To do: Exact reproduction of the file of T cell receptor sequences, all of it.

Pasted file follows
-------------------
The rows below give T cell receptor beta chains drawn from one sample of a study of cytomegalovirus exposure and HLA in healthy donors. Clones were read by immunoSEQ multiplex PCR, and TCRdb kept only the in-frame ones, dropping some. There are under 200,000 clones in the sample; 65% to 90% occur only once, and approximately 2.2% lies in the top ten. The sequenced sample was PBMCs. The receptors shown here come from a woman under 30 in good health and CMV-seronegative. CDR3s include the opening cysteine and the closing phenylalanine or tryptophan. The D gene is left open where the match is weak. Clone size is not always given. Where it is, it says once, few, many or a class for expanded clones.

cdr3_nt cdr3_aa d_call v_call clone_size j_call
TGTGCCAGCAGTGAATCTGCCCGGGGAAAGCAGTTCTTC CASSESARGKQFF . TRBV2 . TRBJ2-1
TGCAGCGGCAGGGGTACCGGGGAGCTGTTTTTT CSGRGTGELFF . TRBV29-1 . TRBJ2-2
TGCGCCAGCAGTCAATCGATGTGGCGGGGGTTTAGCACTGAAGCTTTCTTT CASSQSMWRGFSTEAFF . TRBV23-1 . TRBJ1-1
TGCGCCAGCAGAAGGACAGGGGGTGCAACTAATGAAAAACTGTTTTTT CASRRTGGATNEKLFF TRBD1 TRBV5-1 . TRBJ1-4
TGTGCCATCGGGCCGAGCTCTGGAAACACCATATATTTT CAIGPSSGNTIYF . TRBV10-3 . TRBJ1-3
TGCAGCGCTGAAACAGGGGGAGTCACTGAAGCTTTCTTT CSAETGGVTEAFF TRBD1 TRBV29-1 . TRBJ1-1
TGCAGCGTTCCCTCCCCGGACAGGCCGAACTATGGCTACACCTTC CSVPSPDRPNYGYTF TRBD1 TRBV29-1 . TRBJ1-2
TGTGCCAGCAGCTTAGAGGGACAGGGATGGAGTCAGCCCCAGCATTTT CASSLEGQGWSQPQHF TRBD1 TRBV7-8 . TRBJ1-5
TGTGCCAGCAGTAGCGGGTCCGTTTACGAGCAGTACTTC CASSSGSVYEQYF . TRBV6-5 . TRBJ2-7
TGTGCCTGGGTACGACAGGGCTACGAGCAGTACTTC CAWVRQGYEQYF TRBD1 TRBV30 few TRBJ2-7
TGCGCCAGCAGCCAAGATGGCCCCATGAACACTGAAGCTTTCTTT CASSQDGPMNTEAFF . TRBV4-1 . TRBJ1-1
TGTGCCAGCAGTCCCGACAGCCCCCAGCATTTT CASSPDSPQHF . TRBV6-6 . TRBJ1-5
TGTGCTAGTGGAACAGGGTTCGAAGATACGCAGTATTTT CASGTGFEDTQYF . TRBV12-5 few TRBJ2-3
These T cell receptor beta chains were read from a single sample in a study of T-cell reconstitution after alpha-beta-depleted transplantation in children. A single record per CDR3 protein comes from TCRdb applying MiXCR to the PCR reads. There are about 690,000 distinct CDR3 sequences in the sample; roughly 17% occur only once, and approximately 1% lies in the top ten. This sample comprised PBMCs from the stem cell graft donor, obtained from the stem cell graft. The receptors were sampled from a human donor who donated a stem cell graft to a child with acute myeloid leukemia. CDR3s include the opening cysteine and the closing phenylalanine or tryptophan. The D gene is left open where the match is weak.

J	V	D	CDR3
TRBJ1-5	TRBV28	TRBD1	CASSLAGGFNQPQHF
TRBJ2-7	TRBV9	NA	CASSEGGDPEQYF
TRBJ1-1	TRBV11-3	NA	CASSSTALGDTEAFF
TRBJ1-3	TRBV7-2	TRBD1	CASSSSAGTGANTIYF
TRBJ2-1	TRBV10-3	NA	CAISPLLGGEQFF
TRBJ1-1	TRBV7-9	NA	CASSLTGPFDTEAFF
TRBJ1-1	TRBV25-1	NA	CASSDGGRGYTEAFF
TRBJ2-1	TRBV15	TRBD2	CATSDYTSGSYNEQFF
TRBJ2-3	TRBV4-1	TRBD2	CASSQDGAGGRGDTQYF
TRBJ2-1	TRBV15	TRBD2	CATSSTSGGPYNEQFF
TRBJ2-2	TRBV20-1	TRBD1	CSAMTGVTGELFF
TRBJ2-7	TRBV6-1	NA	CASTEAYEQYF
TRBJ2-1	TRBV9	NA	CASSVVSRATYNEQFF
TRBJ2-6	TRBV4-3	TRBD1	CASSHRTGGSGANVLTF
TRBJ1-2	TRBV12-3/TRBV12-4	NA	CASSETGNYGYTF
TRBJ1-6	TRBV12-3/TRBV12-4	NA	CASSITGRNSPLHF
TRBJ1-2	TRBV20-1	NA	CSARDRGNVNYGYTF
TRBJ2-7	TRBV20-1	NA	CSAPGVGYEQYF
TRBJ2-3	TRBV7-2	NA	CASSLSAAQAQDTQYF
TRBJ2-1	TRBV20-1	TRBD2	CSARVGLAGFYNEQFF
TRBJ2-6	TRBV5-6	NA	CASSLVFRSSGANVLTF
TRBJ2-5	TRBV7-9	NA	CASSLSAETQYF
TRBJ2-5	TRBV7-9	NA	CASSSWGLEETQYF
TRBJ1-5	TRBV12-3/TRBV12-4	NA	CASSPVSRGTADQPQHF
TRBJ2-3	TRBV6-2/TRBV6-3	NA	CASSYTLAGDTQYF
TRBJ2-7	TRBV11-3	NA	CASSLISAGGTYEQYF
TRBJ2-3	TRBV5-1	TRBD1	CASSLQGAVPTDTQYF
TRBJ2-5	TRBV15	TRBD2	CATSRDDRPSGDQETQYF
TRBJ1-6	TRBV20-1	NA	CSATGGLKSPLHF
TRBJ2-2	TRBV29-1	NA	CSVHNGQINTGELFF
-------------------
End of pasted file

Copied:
The rows below give T cell receptor beta chains drawn from one sample of a study of cytomegalovirus exposure and HLA in healthy donors. Clones were read by immunoSEQ multiplex PCR, and TCRdb kept only the in-frame ones, dropping some. There are under 200,000 clones in the sample; 65% to 90% occur only once, and approximately 2.2% lies in the top ten. The sequenced sample was PBMCs. The receptors shown here come from a woman under 30 in good health and CMV-seronegative. CDR3s include the opening cysteine and the closing phenylalanine or tryptophan. The D gene is left open where the match is weak. Clone size is not always given. Where it is, it says once, few, many or a class for expanded clones.

cdr3_nt cdr3_aa d_call v_call clone_size j_call
TGTGCCAGCAGTGAATCTGCCCGGGGAAAGCAGTTCTTC CASSESARGKQFF . TRBV2 . TRBJ2-1
TGCAGCGGCAGGGGTACCGGGGAGCTGTTTTTT CSGRGTGELFF . TRBV29-1 . TRBJ2-2
TGCGCCAGCAGTCAATCGATGTGGCGGGGGTTTAGCACTGAAGCTTTCTTT CASSQSMWRGFSTEAFF . TRBV23-1 . TRBJ1-1
TGCGCCAGCAGAAGGACAGGGGGTGCAACTAATGAAAAACTGTTTTTT CASRRTGGATNEKLFF TRBD1 TRBV5-1 . TRBJ1-4
TGTGCCATCGGGCCGAGCTCTGGAAACACCATATATTTT CAIGPSSGNTIYF . TRBV10-3 . TRBJ1-3
TGCAGCGCTGAAACAGGGGGAGTCACTGAAGCTTTCTTT CSAETGGVTEAFF TRBD1 TRBV29-1 . TRBJ1-1
TGCAGCGTTCCCTCCCCGGACAGGCCGAACTATGGCTACACCTTC CSVPSPDRPNYGYTF TRBD1 TRBV29-1 . TRBJ1-2
TGTGCCAGCAGCTTAGAGGGACAGGGATGGAGTCAGCCCCAGCATTTT CASSLEGQGWSQPQHF TRBD1 TRBV7-8 . TRBJ1-5
TGTGCCAGCAGTAGCGGGTCCGTTTACGAGCAGTACTTC CASSSGSVYEQYF . TRBV6-5 . TRBJ2-7
TGTGCCTGGGTACGACAGGGCTACGAGCAGTACTTC CAWVRQGYEQYF TRBD1 TRBV30 few TRBJ2-7
TGCGCCAGCAGCCAAGATGGCCCCATGAACACTGAAGCTTTCTTT CASSQDGPMNTEAFF . TRBV4-1 . TRBJ1-1
TGTGCCAGCAGTCCCGACAGCCCCCAGCATTTT CASSPDSPQHF . TRBV6-6 . TRBJ1-5
TGTGCTAGTGGAACAGGGTTCGAAGATACGCAGTATTTT CASGTGFEDTQYF . TRBV12-5 few TRBJ2-3
These T cell receptor beta chains were read from a single sample in a study of T-cell reconstitution after alpha-beta-depleted transplantation in children. A single record per CDR3 protein comes from TCRdb applying MiXCR to the PCR reads. There are about 690,000 distinct CDR3 sequences in the sample; roughly 17% occur only once, and approximately 1% lies in the top ten. This sample comprised PBMCs from the stem cell graft donor, obtained from the stem cell graft. The receptors were sampled from a human donor who donated a stem cell graft to a child with acute myeloid leukemia. CDR3s include the opening cysteine and the closing phenylalanine or tryptophan. The D gene is left open where the match is weak.

J	V	D	CDR3
TRBJ1-5	TRBV28	TRBD1	CASSLAGGFNQPQHF
TRBJ2-7	TRBV9	NA	CASSEGGDPEQYF
TRBJ1-1	TRBV11-3	NA	CASSSTALGDTEAFF
TRBJ1-3	TRBV7-2	TRBD1	CASSSSAGTGANTIYF
TRBJ2-1	TRBV10-3	NA	CAISPLLGGEQFF
TRBJ1-1	TRBV7-9	NA	CASSLTGPFDTEAFF
TRBJ1-1	TRBV25-1	NA	CASSDGGRGYTEAFF
TRBJ2-1	TRBV15	TRBD2	CATSDYTSGSYNEQFF
TRBJ2-3	TRBV4-1	TRBD2	CASSQDGAGGRGDTQYF
TRBJ2-1	TRBV15	TRBD2	CATSSTSGGPYNEQFF
TRBJ2-2	TRBV20-1	TRBD1	CSAMTGVTGELFF
TRBJ2-7	TRBV6-1	NA	CASTEAYEQYF
TRBJ2-1	TRBV9	NA	CASSVVSRATYNEQFF
TRBJ2-6	TRBV4-3	TRBD1	CASSHRTGGSGANVLTF
TRBJ1-2	TRBV12-3/TRBV12-4	NA	CASSETGNYGYTF
TRBJ1-6	TRBV12-3/TRBV12-4	NA	CASSITGRNSPLHF
TRBJ1-2	TRBV20-1	NA	CSARDRGNVNYGYTF
TRBJ2-7	TRBV20-1	NA	CSAPGVGYEQYF
TRBJ2-3	TRBV7-2	NA	CASSLSAAQAQDTQYF
TRBJ2-1	TRBV20-1	TRBD2	CSARVGLAGFYNEQFF
TRBJ2-6	TRBV5-6	NA	CASSLVFRSSGANVLTF
TRBJ2-5	TRBV7-9	NA	CASSLSAETQYF
TRBJ2-5	TRBV7-9	NA	CASSSWGLEETQYF
TRBJ1-5	TRBV12-3/TRBV12-4	NA	CASSPVSRGTADQPQHF
TRBJ2-3	TRBV6-2/TRBV6-3	NA	CASSYTLAGDTQYF
TRBJ2-7	TRBV11-3	NA	CASSLISAGGTYEQYF
TRBJ2-3	TRBV5-1	TRBD1	CASSLQGAVPTDTQYF
TRBJ2-5	TRBV15	TRBD2	CATSRDDRPSGDQETQYF
TRBJ1-6	TRBV20-1	NA	CSATGGLKSPLHF
TRBJ2-2	TRBV29-1	NA	CSVHNGQINTGELFF